[0013]FIG. 4 is a circuit diagram of a clock select circuit for providing proper clocking to the non-integer frequency divide circuit from FIG. 3, in accordance with a preferred embodiment of the present invention.

DETAILED DESCRIPTION

[0014] In order to build a frequency divider circuit, the desired range and resolution of the frequency divider circuit are first specified. Range is defined as the maximum achievable divide mode, and resolution is defined as the granularity of the divide mode within the range. For example, the available divide modes for a frequency divider circuit having a range of 2 and a resolution of 0.125 are:

[0015] 1.000, 1.125, 1.250, 1.375, 1.500, 1.625, 1.750, 1.875, 2.000

[0016] As another example, the available divide modes for a frequency divider having a range of 3 and a resolution of 0.25 are:

[0017] 1.00, 1.25, 1.50, 1.75, 2.00, 2.25, 2.50, 2.75, 3.00

[0018] The minimum divide mode is always 1. After the range and resolution have been defined, the number of stages needs to provide the desired resolution is determined, as follows:

[0019] number of stages=1/resolution

[0020] Next, the number of latches in each stage of the frequency divider circuit is determined, as follows:

[0021] number of latches=range

[0022] Because each stage requires an input clock; thus, the maximum number of input clocks equals the number of stages, as follows:

[0023] number of clocks=number of stages

[0024] All the input clocks have the same frequency but need to be phased-spaced from each other, and such phase spacing is equal to the resolution times clock cycle time, as follows:

[0025] phase spacing=resolution×clock cycle

[0026] Hence, the above-mentioned frequency divider circuit having a range of 2 and a resolution of 0.125, includes:

[0027] number of stages=1/0.125=8

[0028] number of latches=2

[0029] number of clocks=8

[0030] phase spacing=0.125 ×clock cycle=⅛ cycle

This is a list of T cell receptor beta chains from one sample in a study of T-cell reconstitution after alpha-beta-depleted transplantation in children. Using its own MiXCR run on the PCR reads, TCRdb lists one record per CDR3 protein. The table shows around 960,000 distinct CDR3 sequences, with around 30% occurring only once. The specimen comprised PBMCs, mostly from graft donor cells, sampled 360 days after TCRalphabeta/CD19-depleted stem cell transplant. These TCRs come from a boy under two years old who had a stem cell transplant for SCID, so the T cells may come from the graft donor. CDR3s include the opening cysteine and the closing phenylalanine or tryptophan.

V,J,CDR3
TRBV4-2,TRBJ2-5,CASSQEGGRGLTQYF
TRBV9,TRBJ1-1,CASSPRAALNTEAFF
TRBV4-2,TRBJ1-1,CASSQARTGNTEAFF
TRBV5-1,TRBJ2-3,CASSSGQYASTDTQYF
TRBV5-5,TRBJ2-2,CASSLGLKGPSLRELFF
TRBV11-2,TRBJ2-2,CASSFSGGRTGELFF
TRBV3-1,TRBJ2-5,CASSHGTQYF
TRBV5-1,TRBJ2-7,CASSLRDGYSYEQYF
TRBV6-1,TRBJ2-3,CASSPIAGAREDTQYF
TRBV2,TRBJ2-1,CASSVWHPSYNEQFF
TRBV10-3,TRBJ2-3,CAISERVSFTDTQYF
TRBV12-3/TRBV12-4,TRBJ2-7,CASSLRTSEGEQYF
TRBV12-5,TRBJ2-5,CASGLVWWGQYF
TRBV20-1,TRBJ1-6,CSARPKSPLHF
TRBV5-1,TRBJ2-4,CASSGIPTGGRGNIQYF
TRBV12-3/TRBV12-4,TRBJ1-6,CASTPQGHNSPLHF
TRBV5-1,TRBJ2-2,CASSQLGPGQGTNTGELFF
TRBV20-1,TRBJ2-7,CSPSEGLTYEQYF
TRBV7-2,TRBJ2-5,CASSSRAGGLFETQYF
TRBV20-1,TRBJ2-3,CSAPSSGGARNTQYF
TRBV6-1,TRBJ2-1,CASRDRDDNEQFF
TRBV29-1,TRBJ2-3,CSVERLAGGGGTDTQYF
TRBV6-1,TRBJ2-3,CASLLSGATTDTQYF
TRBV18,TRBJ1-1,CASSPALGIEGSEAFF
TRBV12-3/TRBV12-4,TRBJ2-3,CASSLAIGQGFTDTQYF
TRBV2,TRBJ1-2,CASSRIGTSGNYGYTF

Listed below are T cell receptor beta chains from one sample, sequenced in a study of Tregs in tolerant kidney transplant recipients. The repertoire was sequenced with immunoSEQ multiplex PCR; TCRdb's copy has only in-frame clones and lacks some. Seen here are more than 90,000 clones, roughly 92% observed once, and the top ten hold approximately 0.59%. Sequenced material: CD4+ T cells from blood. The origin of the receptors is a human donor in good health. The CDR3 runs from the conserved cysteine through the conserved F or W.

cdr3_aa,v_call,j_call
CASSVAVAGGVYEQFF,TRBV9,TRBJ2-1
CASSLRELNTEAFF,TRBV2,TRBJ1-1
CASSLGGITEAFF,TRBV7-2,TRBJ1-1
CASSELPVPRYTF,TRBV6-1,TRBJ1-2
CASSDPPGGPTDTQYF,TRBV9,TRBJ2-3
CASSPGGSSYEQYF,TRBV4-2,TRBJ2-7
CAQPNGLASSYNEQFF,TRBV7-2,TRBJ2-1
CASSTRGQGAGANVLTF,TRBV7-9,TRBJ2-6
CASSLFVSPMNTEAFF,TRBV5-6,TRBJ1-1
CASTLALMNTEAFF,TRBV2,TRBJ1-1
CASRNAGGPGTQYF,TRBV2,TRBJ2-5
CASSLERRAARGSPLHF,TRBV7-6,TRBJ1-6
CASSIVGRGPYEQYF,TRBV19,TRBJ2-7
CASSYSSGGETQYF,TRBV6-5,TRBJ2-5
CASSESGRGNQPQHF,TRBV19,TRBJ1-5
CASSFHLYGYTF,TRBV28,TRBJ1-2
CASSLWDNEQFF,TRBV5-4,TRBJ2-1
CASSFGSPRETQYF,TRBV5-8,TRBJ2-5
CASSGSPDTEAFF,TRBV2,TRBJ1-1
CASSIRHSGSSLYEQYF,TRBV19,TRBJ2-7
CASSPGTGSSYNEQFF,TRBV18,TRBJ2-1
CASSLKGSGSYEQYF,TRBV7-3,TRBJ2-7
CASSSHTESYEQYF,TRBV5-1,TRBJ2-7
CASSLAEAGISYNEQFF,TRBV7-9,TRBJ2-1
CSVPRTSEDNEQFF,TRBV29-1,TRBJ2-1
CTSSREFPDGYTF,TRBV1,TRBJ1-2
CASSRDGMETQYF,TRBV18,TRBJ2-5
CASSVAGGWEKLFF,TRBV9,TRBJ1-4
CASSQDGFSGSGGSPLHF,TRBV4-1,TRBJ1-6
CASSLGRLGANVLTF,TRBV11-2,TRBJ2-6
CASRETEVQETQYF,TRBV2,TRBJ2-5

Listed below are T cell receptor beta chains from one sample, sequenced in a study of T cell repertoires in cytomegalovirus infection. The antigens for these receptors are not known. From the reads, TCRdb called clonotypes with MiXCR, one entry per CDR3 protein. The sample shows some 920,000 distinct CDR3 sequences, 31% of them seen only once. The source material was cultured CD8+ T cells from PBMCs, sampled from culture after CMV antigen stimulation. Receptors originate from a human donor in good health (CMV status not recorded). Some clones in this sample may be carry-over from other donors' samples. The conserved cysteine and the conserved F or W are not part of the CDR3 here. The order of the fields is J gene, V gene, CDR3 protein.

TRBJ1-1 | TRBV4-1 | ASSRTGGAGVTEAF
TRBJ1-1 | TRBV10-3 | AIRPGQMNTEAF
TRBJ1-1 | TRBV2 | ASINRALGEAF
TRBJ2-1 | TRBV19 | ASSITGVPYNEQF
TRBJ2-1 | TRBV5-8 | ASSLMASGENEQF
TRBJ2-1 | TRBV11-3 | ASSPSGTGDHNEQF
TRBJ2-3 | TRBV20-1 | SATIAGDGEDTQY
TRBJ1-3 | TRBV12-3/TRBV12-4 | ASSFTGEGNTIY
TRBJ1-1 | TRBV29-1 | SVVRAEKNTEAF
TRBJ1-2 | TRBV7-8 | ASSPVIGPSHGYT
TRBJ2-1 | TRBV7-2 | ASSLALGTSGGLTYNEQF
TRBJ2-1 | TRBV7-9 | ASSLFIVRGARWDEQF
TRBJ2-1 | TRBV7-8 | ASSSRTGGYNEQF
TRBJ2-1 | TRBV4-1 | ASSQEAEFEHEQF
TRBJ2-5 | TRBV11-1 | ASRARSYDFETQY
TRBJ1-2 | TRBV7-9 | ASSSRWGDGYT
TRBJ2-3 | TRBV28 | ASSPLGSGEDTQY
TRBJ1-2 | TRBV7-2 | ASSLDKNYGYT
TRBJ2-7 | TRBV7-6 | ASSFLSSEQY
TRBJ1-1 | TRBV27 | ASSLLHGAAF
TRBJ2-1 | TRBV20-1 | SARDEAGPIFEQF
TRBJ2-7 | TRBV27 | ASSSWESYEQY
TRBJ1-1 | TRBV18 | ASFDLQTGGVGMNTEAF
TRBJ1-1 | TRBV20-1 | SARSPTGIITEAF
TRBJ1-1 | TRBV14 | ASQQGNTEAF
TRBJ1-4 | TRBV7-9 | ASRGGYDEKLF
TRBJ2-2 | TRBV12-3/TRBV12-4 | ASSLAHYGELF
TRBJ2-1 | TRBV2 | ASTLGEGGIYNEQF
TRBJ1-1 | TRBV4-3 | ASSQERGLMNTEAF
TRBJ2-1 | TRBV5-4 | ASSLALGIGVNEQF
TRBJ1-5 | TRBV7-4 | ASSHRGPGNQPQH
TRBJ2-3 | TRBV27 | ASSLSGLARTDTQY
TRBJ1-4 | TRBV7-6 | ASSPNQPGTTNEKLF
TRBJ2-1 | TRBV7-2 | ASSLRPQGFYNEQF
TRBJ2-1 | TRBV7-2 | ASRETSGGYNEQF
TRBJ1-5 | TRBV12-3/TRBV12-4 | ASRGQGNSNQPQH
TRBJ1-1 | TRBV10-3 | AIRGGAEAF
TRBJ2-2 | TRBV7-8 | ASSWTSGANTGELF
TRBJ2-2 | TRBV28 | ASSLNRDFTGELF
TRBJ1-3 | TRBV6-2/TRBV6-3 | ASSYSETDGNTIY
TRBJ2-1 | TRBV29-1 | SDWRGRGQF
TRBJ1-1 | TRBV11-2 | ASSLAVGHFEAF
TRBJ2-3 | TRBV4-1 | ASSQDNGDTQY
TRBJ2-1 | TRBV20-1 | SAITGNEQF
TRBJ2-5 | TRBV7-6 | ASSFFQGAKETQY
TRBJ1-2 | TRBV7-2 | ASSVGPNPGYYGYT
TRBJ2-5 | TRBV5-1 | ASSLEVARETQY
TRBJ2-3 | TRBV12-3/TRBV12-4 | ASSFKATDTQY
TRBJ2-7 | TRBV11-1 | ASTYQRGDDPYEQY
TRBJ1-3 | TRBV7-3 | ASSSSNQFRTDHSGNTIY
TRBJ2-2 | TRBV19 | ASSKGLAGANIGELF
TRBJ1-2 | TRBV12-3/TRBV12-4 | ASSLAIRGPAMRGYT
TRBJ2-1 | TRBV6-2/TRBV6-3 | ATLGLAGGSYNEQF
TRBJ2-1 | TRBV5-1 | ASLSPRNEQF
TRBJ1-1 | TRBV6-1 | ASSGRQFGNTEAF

[0031] Similarly, the above-mentioned frequency divider circuit having a range of 3 and a resolution of 0.25, includes:

[0032] number of stages=1/0.25=4

[0033] number of latches=3

[0034] number of clocks =4

[0035] phase spacing=0.25×clock cycle=¼ cycle

[0036] Although each stage has an input clock, not all of the clocks are needed for every divide mode. In addition, a particular stage may need different clocks for different divide modes. A multiplexor network can be used to steer the input clocks appropriately, and such multiplexor network will be further described in detail.

[0037] Referring now to the drawings, and in particular, to FIG. 1, there is depicted a circuit diagram of a stage for building a frequency divider circuit, in accordance with a preferred embodiment of the present invention. As shown, a stage 10 includes a first latch 11, a second latch 12, a multiplexor 13 and an AND gate 14. First latch 11 and second latch 12 are both clocked by a clock signal CLKIN. An output P30 of first latch 11 is fed to an input A0 of second latch 12. Outputs P30 and P40 of second latch 12 are fed to multiplexor 13. Multiplexor 13 is controlled by a control signal G0. Output P30 of first latch 11 and clock signal CLKIN are fed to AND gate 14.

[0038] The simplest frequency divider circuit that can be constructed with only one stage, such as stage 10, is by feeding the output of multiplexor 13 back into an input A0 of first latch 11. With reference now to FIG. 2, there is illustrated a circuit diagram of a frequency divider circuit having only one stage, in accordance with a preferred embodiment of the present invention. As shown, a frequency divider circuit 20 includes a first latch 21, a second latch 22, a multiplexor 23 and an AND gate 24. First latch 21 and second latch 22 are both clocked by a clock signal CLKIN. An output P30 of first latch 21 is fed to an input A0 of second latch 22. Outputs P30 and P40 of second latch 22 are fed to multiplexor 23. Multiplexor 23 is controlled by a control signal G0. The output of multiplexor 23 is fed back into an input A0 of first latch 21. Output P30 of first latch 21 and clock signal CLKIN are fed to AND gate 24 to generate a output signal CLKOUT.